Design Classics: The Adidas Tango
With the start of another football season comes another rash of new ball designs by various sporting manufacturers. Adhering to the apparent viewpoint that all publicity actually is good publicity, Nike have elected this season to go for a rather unlovely design called the Ordem V, which they have wrapped in different colours for La Liga, Serie A and the Premier League, with La Liga’s being in orange and yellow, Serie A’s in orange and purple, and the Premier League’s being at least an improvement upon last season’s quite monumentally dreadful luminous yellow, blue, purple and white, although it does still look as though it belongs in the window of a shop on a beach somewhere in rural England alongside tins of fudge and plastic bucket and spade sets.
Such is the underhanded nature of public relations that we’ll probably never get a truthful angle on the real reason why footballs weren’t to be acceptable in white any more. If the trend began anywhere in earnest in the modern era, it probably began with the Adidas Fevernova, the ball used at the 2002 World Cup finals, which was described as being “champagne” coloured. Two years later, UEFA followed suit with a silver ball for the European Championships, and from then on all bets have been off. However, it was the Football League in England that introduced yellow balls in the winter, with manufacturers Mitre making the somewhat dubious-sounding claim that, “the fluorescent colour gave players a three-millisecond advantage in spotting the ball during a match and was useful on muddier grounds”. The Premier League followed suit in November 2004.
Manufacturer claims that their newly-coloured baubles are more visible may have a grain of truth in them, but they are almost certainly over-exaggerated. If we presume that they are, such claims are buried deep in the history of the game. Footballs were, broadly speaking, brown until the 1960s, despite occasional experiments to improve visibility such as those carried out by Herbert Chapman in Arsenal at the end of the 1920s, which consisted of dipping balls in buckets of whitewash every time they went out of play. A combination of the introduction of floodlit football and the growth of televised football meant that white footballs were well established by the end of the 1960s.
It took the creation of the now legendary Adidas Telstar for the 1970 World Cup finals to bring ball design into the 1970s. A design so distinctive that it remains the blueprint for what “a football” looks like more than three decades after it fell from favour completely, the Telstar was designed with its black and white panels to stand out more readily on black and white television sets. It was used again in 1974, but by 1978 something new was required. Something that represented football’s transition towards the age of the microchip, something that represented… modernity.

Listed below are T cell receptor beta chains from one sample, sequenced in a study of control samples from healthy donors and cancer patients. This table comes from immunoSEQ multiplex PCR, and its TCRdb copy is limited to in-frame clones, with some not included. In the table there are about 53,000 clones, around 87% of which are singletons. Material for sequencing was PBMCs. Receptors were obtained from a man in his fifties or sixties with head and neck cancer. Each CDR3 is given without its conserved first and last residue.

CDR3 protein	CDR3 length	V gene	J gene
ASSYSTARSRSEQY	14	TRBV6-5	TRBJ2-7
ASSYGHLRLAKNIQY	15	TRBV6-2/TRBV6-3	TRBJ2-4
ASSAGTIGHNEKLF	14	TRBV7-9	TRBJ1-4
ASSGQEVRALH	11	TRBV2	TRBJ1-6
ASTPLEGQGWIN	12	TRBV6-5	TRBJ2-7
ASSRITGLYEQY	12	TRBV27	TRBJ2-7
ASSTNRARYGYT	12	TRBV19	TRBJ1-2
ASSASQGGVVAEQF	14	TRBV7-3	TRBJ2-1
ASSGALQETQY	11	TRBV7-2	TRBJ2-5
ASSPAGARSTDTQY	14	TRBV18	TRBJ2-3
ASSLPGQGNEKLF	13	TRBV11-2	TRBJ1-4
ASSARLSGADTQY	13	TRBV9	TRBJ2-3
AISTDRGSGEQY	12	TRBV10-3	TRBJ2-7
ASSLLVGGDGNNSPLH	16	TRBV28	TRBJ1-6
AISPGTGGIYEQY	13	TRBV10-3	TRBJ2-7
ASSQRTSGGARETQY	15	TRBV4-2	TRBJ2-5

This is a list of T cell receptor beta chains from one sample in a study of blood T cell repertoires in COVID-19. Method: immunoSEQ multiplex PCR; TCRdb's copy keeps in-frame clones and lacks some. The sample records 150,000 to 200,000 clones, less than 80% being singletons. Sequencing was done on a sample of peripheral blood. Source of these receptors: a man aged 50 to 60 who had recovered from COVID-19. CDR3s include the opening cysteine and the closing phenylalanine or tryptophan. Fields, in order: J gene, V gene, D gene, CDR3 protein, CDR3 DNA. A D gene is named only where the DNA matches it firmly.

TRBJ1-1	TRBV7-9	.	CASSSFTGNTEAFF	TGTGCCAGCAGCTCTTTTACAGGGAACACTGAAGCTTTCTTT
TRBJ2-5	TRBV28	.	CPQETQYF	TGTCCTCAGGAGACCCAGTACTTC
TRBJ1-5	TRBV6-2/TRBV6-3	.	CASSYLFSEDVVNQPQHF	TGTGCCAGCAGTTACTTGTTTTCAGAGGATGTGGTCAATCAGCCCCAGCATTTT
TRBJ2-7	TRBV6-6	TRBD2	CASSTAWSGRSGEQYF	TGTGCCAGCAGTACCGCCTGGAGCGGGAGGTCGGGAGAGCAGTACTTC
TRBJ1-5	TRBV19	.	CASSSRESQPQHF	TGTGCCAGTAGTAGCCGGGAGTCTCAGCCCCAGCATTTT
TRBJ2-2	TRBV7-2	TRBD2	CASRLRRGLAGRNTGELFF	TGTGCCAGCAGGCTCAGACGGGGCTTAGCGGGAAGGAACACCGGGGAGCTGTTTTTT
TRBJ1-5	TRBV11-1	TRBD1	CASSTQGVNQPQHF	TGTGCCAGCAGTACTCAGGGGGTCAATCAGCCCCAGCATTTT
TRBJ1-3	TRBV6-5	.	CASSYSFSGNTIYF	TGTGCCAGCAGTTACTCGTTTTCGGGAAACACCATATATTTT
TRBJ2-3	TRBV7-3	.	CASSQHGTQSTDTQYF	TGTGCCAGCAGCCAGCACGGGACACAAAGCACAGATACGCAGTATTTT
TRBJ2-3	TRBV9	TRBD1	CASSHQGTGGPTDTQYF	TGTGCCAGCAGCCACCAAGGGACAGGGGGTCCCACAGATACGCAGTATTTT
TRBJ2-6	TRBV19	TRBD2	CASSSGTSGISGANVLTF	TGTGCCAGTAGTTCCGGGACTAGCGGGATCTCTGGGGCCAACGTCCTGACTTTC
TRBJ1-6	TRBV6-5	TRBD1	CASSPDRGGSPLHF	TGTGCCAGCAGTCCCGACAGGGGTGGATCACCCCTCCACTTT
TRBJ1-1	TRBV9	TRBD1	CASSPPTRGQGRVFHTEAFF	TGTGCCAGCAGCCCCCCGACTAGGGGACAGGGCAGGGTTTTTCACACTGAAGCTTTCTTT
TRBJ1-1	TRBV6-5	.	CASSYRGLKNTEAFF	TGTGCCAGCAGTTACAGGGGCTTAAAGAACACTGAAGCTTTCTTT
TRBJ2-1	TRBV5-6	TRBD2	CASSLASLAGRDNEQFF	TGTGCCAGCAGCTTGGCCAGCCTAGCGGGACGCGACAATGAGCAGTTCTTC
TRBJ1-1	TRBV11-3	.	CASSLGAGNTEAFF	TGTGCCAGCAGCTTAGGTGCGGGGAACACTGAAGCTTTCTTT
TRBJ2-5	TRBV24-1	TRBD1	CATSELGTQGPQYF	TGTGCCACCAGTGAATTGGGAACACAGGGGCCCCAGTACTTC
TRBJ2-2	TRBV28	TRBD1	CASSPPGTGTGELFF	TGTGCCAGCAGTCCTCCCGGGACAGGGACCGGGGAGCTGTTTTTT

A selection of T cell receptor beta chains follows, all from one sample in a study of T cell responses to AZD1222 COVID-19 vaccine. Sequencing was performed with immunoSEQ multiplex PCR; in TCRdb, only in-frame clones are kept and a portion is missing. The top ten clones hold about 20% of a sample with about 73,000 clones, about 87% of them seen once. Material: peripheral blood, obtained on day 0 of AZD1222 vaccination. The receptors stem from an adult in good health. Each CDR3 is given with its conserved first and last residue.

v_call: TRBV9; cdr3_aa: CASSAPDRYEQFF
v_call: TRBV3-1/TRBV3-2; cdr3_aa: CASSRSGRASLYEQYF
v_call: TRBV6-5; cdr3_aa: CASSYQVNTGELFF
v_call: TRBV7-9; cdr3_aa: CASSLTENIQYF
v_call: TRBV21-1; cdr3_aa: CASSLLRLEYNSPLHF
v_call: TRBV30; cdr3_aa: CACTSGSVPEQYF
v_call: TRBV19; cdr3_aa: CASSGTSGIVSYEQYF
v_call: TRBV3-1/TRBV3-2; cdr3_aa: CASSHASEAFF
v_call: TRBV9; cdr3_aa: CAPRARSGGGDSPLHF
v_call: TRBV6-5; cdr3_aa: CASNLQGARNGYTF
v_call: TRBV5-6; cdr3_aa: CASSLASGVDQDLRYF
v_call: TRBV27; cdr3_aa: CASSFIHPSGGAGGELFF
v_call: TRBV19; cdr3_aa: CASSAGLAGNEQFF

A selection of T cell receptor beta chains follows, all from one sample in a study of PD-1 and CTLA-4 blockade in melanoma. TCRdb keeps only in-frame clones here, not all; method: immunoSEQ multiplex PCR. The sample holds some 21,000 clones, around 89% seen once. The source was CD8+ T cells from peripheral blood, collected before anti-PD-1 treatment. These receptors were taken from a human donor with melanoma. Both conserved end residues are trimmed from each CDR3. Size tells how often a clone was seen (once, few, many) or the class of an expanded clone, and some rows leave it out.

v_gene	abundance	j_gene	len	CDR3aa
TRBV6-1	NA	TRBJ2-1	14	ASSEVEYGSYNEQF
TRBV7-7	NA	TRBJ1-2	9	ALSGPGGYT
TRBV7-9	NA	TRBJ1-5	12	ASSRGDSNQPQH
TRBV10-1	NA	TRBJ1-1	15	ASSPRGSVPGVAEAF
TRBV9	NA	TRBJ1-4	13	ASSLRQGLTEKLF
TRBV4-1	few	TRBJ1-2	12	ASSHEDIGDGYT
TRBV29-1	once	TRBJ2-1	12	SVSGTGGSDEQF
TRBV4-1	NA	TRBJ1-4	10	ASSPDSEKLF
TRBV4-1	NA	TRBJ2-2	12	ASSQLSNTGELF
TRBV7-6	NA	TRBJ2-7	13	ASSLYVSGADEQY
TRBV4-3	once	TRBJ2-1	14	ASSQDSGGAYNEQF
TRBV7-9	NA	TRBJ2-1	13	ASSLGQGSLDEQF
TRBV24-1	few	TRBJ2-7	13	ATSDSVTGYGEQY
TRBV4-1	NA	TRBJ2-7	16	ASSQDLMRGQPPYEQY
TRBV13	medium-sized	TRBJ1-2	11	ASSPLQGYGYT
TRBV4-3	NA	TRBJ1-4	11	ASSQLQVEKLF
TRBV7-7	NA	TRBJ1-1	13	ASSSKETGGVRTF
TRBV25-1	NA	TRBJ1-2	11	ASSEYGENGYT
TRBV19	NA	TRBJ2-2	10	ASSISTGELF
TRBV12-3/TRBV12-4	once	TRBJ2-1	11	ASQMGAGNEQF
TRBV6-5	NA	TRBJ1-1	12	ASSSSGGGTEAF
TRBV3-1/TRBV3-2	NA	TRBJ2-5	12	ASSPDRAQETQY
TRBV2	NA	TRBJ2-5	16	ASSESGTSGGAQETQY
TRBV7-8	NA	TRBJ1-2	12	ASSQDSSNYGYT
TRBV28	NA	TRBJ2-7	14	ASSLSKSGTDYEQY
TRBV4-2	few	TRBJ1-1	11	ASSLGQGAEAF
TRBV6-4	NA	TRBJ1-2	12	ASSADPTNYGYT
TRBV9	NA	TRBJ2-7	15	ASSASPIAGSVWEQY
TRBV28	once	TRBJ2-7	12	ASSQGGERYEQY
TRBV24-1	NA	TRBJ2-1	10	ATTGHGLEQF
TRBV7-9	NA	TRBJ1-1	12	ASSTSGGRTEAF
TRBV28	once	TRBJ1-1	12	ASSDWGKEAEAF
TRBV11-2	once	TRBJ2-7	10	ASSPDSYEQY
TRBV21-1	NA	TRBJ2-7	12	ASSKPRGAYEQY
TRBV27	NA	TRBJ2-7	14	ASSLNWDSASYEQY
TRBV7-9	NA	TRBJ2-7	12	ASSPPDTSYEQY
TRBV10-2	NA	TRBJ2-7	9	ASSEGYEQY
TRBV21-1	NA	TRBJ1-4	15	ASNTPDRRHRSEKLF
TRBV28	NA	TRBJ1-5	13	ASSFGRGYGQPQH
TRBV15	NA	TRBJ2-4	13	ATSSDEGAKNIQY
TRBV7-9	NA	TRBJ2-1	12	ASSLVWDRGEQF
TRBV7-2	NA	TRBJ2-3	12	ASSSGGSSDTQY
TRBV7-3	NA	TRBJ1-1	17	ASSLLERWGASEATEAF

The Adidas Tango Durlast was the result. According to the marketing guff that accompanied its release, the Tango’s design of twenty panels with “triads” which created an optical impression of twelve identical circles was meant to serve as a representation of “elegance, dynamism and passion”, but what the rest of us saw for the first time at the 1978 World Cup finals was a living, moving geometric game, a ball that sometimes gave the impression of being in motion when it wasn’t, of spinning when it was bouncing. It was a smooth, modern design, simultaneously completely of its time and a look that hasn’t particularly dated over the course of the last thirty-eight years.
The rush towards modernity continued apace, and four years later – with the same design having been used for the 1980 European Championships, for which it was confirmed that the company would be designing a bespoke version of the Tango for each tournament from then on – the same design was in use for the next World Cup in Spain. This version, the Tango Espana, was the last leather football to be used in the World Cup finals. It didn’t come without problems, though. The Espana came with rubber lining, which was supposed to give it water-resistant properties but only actually ended up wearing away after a very short period of times, meaning that balls frequently had to be replaced during matches.
This was the last Adidas Tango to carry the name for many years, but the triads and circles design proved to have an incredibly long shelf-life. For each new tournament Adidas came out with a new ball with a new design, from the historic runes look of the Azteca Mexico for the 1986 World Cup finals to the silver and army blue design of the Adidas Terrestra Silverstream, which was used for Euro 2000. This, however, proved to be the end of the line for this particular look, with the Fevernova changing the direction of Adidas’s design permanently in 2002. Well, almost permanently. The design was revived with the Tango 12 for Euro 2012, but the dimensions of the triads were considerably different to previous Tango balls, and the look didn’t hang around, this time.
It was probably always inevitable that it would end up this way. Marketing trumps all other considerations in modern sport – especially aesthetic ones – and the pace at which all parts of the periphery of the game which can be redesigned are redesigned means that there is little time for any design to embed itself in the popular consciousness. The basic design of the Adidas Tango was used for six World Cups as well the European Championships, the European Cup final, the Olympic Games and other tournaments besides. Its arrival in 1978 marked the beginning of a new era in the aesthetic design of football equipment, a game-changer at a time when the game was crying out for a new look.